Over the long term, a country’s economic growth is determined by the rate of increase in the labor force and productivity growth. If fewer people are working, unless there is a surge in new workers or everyone suddenly become more productive, growth slows. This is exactly what has happened over the past dozen or so years in the United States. And to the extent that an aging population continues to retire, lower labor force participation may be an even bigger drag on growth in the future.
Market Realist – Job creation and GDP growth go hand-in-hand.
The graph above compares the annual gross domestic product, or GDP, growth rate with the yearly change in jobs created over the last 50 years. As you can see, the job markets and the economy tend to move in a similar pattern. The correlation between the two is as high as 0.82. No wonder job reports move equity markets (SPY)(IVV) the way they do!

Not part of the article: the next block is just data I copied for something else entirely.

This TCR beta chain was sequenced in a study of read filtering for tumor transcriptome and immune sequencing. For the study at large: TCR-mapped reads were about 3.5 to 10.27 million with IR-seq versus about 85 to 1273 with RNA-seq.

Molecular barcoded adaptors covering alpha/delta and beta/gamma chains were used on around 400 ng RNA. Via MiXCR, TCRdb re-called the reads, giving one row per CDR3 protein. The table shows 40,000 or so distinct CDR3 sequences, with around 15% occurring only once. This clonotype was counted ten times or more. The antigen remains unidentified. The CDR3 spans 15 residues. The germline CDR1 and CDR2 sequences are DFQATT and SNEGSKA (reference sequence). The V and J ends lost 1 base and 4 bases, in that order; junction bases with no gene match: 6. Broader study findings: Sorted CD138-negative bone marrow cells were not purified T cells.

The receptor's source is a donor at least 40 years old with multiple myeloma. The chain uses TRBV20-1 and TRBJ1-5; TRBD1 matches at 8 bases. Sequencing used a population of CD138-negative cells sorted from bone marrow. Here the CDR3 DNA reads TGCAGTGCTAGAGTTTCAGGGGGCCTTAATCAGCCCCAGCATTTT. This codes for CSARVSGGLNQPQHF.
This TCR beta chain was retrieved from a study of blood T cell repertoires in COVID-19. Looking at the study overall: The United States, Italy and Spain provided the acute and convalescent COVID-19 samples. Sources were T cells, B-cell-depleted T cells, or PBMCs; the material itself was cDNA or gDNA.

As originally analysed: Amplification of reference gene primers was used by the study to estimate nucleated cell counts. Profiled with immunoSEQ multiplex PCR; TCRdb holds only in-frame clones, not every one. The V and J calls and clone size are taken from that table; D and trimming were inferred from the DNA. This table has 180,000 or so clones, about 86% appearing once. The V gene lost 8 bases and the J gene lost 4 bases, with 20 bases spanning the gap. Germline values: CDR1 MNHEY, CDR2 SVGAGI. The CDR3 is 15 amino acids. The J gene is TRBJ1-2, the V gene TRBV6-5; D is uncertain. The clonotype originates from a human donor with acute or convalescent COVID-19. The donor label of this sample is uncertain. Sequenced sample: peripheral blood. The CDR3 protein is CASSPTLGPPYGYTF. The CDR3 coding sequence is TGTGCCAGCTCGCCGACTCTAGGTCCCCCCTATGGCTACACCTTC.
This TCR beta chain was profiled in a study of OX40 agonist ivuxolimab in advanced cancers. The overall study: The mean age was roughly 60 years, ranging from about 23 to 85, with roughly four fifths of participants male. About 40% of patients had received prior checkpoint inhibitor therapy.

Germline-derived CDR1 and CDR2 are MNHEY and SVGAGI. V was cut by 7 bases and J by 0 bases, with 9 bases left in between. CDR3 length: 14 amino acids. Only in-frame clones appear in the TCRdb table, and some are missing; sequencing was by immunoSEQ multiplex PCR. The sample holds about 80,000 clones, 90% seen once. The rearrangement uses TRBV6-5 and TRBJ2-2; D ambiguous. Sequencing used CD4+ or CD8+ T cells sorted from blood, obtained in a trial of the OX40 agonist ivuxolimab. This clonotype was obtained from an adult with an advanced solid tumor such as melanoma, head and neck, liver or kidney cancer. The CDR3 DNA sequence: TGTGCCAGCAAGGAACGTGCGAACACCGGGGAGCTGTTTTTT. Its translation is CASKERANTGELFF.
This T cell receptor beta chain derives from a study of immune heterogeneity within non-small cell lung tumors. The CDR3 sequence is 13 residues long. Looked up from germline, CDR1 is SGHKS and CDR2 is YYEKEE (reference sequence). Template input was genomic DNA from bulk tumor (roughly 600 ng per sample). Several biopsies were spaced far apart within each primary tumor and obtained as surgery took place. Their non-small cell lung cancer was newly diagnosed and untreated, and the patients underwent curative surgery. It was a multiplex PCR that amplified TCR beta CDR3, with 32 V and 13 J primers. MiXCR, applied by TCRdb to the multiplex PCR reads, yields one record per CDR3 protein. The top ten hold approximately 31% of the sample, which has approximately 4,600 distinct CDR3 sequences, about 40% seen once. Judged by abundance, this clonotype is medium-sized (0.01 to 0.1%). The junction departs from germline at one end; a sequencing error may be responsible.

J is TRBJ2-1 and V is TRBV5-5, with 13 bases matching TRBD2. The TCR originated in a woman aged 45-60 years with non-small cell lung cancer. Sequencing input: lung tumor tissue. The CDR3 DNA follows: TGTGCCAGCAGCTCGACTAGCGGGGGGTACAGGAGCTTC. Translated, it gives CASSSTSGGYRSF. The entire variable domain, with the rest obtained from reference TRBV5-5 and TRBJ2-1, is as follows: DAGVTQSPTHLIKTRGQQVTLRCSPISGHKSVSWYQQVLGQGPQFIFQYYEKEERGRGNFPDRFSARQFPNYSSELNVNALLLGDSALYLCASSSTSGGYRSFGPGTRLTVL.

However, keep in mind that an increase in jobs doesn’t necessarily mean an increase in the labor force participation rate. The latter also takes the population into account. We’ll discuss this more in the next part of this series.
Since fewer workers are working, it has a negative impact on discretionary income. In turn, discretionary income affects consumption. It’s important to remember that consumption makes up 70% of the US GDP. The economy depends on consumption. That’s why a lower participation rate is a drag on the economy. However, lower oil (USO) prices offset that to an extent. It’s positive for consumer sectors like consumer staples (XLP) and consumer discretionary (XLY).